Alami Family, al-

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A leading Arab family in Jerusalem that claimed direct descent from Hasan, a grandson of the prophet Muhammad.

The Alami ancestors migrated in the seventh century c.e. from Arabia to Morocco, where they adopted the name Alam, from Mount Alam. In the twelfth century Shaykh Muhammad al-Alami assisted Salah al-Din in expelling the Crusaders from Palestine and Lebanon and was granted substantial land, including most of the Mount of Olives in Jerusalem. The family played a prominent role in the civil and religious life of Jerusalem during the following centuries.

Faydi al-Alami (18651924) was the leading family member in the late Ottoman period. He worked in the finance department, as a tax assessor, as district officer of Bethlehem in 1902 and of Jerusalem in 1904, and as mayor of Jerusalem (19061909). He was then elected to the administrative council for the Jerusalem district and, in 1914, to the parliament in Istanbul. He returned to Palestine after World War I.

Musa al-Alami (18971984), Faydi's son, was born on 8 May 1897 in Jerusalem and was drafted into the Ottoman army during World War I. Musa studied law at Cambridge University from 1919 to 1924. The British administration appointed him junior legal adviser in 1925, assistant government advocate in 1929, private secretary to the high commissioner in 19321933, and then government advocate until 1937. Musa criticized the British tax policy that increased rural indebtedness and thereby encouraged land sales to Jewish land-purchasing organizations. He urged the British to balance the interests of the Arab and Jewish communities and to establish a legislative assembly. In June 1936 the high commissioner allowed him to circulate a petition that 137 senior Arab government officials signed, calling upon the government to suspend Jewish immigration as a precondition for ending the Arabs' general strike, which had begun in April.

Alami was fired in October 1937 after the Peel Commission report recommended his replacement by a British advocate. Forced into exile in Lebanon and then Iraq, he served in the Palestinian delegation to the London conference in 1939, then was allowed home to Palestine in 1941. In 1944 Alami represented the Palestinians at the Alexandria conference that established the League of Arab States. Alami had close relations with Arab leaders, notably his father-in-law, the Syrian nationalist Ihsan Jabri. Alami persuaded the conference participants to set up a fund to improve conditions in Palestinian villages and buy land from impoverished farmers, and also to establish information offices abroad to promote Arab perspectives on Palestine. Alami headed the London information office and organized the Constructive Scheme to help villages. In late 1945 the Arab League forced Alami to place these efforts under the Husayni-dominated Arab Higher Committee (AHC). By December 1947 Alami and his brother-in-law Jamal Husayni established rival information offices abroad.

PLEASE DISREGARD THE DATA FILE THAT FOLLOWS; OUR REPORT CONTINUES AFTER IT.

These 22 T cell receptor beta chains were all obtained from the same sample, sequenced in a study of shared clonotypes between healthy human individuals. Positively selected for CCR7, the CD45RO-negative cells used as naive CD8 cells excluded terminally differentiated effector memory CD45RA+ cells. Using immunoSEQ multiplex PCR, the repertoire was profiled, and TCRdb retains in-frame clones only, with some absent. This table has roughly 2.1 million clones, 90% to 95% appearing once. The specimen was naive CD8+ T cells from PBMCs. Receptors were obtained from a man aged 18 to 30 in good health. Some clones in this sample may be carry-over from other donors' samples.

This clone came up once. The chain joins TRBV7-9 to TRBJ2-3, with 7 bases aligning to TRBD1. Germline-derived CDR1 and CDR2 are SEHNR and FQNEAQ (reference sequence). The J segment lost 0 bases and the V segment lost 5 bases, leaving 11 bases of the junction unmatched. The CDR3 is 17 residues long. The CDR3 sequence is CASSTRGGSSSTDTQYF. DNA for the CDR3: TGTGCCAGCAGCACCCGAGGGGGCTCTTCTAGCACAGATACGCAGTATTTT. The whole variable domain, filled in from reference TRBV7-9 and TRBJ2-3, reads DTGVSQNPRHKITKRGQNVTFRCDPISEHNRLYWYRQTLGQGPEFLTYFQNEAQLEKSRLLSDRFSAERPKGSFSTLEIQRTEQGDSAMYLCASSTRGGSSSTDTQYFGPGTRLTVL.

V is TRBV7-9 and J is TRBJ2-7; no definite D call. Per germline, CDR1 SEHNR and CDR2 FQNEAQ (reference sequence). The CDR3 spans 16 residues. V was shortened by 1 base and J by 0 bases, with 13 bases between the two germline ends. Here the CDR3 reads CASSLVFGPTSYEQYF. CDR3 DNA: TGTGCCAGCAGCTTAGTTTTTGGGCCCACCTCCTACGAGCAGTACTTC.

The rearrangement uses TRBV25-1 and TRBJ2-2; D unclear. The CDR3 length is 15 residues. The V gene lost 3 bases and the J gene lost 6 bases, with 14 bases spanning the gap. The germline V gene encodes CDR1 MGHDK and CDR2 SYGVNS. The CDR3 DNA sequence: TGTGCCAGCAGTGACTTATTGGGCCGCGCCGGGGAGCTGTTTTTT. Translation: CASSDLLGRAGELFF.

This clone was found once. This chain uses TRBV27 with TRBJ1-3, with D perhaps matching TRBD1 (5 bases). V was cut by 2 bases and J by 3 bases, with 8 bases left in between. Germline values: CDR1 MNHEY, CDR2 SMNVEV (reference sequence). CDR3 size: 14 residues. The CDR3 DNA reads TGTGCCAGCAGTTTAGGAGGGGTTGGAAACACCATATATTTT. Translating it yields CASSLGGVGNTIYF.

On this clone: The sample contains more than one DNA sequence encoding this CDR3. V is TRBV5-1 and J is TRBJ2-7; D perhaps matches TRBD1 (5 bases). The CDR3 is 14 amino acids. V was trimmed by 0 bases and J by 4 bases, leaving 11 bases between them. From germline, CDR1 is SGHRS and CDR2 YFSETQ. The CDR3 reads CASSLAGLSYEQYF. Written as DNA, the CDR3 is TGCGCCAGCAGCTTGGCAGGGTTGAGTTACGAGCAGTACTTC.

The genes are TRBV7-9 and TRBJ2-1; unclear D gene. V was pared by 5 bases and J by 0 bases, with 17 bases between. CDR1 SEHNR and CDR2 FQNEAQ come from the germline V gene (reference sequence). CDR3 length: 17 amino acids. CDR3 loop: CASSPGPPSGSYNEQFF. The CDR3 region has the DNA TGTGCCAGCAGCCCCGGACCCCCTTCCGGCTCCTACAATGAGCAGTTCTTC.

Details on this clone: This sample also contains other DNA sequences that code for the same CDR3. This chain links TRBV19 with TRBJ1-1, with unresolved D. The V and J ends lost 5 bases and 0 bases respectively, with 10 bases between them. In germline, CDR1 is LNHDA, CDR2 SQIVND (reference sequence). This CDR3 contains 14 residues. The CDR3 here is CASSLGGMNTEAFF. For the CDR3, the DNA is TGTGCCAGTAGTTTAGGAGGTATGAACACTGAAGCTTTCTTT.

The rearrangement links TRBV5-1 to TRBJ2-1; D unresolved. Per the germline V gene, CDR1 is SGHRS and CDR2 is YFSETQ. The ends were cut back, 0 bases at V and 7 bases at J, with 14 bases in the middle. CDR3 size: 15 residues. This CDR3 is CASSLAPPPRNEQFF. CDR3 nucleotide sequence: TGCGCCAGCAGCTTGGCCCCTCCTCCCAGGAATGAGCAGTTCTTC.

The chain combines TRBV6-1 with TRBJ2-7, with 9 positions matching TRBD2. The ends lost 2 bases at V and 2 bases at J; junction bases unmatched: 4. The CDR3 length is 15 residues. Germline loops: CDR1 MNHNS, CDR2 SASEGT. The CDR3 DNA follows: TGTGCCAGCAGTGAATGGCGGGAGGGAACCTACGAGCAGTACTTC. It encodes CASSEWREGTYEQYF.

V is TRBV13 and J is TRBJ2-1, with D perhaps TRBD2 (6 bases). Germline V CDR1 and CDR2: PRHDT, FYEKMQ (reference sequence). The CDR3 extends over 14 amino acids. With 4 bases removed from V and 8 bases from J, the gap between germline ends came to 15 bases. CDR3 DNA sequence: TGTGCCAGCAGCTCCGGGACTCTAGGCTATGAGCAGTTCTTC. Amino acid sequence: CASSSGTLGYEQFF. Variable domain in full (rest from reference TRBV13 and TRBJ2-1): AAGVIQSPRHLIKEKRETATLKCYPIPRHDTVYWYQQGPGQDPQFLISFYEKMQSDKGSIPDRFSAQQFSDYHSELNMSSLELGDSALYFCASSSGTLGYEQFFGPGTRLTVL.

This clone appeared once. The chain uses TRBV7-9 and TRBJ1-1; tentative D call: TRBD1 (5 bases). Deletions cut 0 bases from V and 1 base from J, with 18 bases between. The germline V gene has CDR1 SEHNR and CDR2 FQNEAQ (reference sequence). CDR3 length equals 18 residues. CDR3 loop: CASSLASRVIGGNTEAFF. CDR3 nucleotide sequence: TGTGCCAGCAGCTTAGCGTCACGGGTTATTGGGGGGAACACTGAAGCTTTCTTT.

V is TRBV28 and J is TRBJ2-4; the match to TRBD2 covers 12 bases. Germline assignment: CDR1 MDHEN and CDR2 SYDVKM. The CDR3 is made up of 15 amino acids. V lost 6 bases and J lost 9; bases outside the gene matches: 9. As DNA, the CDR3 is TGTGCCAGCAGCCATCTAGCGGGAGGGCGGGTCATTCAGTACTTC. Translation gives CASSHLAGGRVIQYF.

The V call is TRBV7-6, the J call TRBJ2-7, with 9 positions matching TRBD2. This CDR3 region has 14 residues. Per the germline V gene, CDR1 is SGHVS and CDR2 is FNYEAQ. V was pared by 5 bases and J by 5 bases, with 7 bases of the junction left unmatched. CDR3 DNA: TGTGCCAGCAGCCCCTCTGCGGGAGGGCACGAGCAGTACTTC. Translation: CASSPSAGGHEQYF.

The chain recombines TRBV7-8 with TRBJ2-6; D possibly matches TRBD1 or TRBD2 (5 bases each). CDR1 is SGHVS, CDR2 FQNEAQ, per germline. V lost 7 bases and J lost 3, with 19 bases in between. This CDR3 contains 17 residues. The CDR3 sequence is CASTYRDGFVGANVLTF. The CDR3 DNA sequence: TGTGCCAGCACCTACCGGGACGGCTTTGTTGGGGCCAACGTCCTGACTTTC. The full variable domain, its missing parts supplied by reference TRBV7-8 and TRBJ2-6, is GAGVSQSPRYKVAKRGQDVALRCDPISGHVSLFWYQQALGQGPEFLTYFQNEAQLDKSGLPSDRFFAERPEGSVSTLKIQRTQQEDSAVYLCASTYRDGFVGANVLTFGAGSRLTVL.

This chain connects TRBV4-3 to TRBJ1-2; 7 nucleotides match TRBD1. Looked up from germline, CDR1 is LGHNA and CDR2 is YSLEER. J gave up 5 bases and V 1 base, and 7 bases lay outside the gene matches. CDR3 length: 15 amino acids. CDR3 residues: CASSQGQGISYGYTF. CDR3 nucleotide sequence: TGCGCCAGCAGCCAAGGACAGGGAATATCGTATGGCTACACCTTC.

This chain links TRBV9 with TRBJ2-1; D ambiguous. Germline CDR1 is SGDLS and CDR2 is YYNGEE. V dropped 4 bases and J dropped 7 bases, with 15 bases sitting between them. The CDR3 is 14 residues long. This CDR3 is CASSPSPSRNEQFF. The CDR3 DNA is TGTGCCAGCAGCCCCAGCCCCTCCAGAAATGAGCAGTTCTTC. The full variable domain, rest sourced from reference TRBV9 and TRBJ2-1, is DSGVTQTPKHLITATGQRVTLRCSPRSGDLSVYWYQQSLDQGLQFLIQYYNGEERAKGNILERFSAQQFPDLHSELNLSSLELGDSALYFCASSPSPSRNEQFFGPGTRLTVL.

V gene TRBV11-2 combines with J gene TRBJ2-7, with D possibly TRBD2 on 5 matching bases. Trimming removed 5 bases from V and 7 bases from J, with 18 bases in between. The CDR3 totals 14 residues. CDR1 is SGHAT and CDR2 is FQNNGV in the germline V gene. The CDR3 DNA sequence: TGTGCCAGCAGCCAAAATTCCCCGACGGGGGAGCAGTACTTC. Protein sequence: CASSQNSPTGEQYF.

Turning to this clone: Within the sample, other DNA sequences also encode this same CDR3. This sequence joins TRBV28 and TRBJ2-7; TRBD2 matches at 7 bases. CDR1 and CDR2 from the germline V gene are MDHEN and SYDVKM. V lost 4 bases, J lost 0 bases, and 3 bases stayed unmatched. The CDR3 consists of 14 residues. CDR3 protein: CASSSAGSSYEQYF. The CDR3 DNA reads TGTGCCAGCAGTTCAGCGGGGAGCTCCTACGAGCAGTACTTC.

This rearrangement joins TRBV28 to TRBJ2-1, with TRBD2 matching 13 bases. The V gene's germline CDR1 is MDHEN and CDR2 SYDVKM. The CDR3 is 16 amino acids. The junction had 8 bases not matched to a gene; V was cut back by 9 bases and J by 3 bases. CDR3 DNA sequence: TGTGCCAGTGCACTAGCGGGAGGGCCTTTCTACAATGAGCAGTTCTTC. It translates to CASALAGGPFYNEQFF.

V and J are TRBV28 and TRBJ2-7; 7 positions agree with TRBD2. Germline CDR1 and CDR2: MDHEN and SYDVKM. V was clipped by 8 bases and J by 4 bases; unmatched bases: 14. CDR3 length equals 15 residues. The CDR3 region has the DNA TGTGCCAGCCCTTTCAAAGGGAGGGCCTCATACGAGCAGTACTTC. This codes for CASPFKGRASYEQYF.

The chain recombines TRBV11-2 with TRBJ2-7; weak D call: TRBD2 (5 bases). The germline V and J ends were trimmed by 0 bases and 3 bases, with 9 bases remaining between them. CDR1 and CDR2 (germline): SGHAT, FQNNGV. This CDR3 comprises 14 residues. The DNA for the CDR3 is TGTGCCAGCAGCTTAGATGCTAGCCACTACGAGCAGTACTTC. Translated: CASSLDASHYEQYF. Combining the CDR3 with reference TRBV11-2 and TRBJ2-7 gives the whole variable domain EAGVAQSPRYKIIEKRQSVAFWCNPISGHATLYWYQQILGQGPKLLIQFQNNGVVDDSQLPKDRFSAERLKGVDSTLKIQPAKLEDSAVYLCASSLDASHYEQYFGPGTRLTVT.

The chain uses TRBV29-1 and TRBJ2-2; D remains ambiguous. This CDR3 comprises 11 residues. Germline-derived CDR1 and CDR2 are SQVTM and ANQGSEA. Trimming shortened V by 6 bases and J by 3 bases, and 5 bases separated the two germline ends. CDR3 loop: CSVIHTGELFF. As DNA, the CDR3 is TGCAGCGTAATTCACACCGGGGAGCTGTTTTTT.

Alami was in London during the Arab-Israel War of 19481949. Israel seized his property in Jerusalem and his agricultural land in the Baysan and Jaffa districts. Afterward, he established the Arab Development Society, which ran an orphanage for refugee boys on reclaimed land near Jericho. Despite the difficulty of growing produce, raising poultry, and promoting dairy products in that saline environment well below sea level, Alami turned the orphanage into a flourishing enterprise. During the 1967 war the Israeli army overran the farm; most of its residents fled to Jordan, but the farm continued, albeit at a sharply reduced level. After Alami's death in 1984, an international board of directors maintained the project.


Furlonge, Geoffrey. Palestine Is My Country: The Story of Musa Alami. New York: Praeger; London: Murray, 1969.

Muslih, Muhammad Y. The Origins of Palestinian Nationalism. New York: Columbia University Press, 1988.

Porath, Yehoshua. The Palestinian Arab National Movement: From Riots to Rebellion, Vol. 2: 19291939. London: Frank Cass, 1977.

Ann M. Lesch